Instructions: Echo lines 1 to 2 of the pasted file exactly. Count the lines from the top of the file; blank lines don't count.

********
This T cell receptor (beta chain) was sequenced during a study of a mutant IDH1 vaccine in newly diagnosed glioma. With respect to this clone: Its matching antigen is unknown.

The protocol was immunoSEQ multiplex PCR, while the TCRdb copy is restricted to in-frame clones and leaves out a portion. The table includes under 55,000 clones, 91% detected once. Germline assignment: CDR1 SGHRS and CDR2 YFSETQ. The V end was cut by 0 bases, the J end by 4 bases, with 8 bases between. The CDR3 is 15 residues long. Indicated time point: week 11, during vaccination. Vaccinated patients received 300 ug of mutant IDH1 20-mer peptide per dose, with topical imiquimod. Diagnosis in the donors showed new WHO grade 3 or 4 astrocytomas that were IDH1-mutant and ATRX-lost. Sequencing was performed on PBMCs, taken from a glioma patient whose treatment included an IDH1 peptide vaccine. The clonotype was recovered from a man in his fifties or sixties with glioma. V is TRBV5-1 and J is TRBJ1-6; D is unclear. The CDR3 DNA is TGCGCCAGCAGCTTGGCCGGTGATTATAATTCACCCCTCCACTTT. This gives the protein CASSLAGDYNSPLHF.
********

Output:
This T cell receptor (beta chain) was sequenced during a study of a mutant IDH1 vaccine in newly diagnosed glioma. With respect to this clone: Its matching antigen is unknown.

The protocol was immunoSEQ multiplex PCR, while the TCRdb copy is restricted to in-frame clones and leaves out a portion. The table includes under 55,000 clones, 91% detected once. Germline assignment: CDR1 SGHRS and CDR2 YFSETQ. The V end was cut by 0 bases, the J end by 4 bases, with 8 bases between. The CDR3 is 15 residues long. Indicated time point: week 11, during vaccination. Vaccinated patients received 300 ug of mutant IDH1 20-mer peptide per dose, with topical imiquimod. Diagnosis in the donors showed new WHO grade 3 or 4 astrocytomas that were IDH1-mutant and ATRX-lost. Sequencing was performed on PBMCs, taken from a glioma patient whose treatment included an IDH1 peptide vaccine. The clonotype was recovered from a man in his fifties or sixties with glioma. V is TRBV5-1 and J is TRBJ1-6; D is unclear. The CDR3 DNA is TGCGCCAGCAGCTTGGCCGGTGATTATAATTCACCCCTCCACTTT. This gives the protein CASSLAGDYNSPLHF.